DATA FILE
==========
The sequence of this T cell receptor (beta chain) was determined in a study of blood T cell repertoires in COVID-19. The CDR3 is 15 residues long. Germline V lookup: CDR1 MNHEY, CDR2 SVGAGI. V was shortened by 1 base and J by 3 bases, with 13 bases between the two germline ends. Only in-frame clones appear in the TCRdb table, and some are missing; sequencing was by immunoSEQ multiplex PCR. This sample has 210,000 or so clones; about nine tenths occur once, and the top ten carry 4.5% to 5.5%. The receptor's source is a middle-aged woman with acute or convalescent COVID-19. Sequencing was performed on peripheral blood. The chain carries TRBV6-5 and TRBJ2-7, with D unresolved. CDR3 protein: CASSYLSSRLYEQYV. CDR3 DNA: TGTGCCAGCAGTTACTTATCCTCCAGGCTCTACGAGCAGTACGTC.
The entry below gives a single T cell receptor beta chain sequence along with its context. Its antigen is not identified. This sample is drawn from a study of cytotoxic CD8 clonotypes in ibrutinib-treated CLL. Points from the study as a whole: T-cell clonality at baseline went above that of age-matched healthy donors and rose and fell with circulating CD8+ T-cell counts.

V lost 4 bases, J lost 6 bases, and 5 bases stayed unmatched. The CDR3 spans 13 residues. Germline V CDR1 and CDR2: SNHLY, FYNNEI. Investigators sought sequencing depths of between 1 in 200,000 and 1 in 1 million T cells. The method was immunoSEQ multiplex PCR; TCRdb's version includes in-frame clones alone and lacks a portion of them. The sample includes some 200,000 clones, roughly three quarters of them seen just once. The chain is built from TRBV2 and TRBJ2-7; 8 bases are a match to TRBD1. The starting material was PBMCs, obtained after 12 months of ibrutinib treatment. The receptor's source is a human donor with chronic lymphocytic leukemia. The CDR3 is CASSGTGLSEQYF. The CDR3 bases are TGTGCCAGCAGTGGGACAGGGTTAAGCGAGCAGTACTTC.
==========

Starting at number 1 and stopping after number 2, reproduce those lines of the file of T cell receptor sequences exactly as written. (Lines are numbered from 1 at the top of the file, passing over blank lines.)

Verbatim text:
The sequence of this T cell receptor (beta chain) was determined in a study of blood T cell repertoires in COVID-19. The CDR3 is 15 residues long. Germline V lookup: CDR1 MNHEY, CDR2 SVGAGI. V was shortened by 1 base and J by 3 bases, with 13 bases between the two germline ends. Only in-frame clones appear in the TCRdb table, and some are missing; sequencing was by immunoSEQ multiplex PCR. This sample has 210,000 or so clones; about nine tenths occur once, and the top ten carry 4.5% to 5.5%. The receptor's source is a middle-aged woman with acute or convalescent COVID-19. Sequencing was performed on peripheral blood. The chain carries TRBV6-5 and TRBJ2-7, with D unresolved. CDR3 protein: CASSYLSSRLYEQYV. CDR3 DNA: TGTGCCAGCAGTTACTTATCCTCCAGGCTCTACGAGCAGTACGTC.
The entry below gives a single T cell receptor beta chain sequence along with its context. Its antigen is not identified. This sample is drawn from a study of cytotoxic CD8 clonotypes in ibrutinib-treated CLL. Points from the study as a whole: T-cell clonality at baseline went above that of age-matched healthy donors and rose and fell with circulating CD8+ T-cell counts.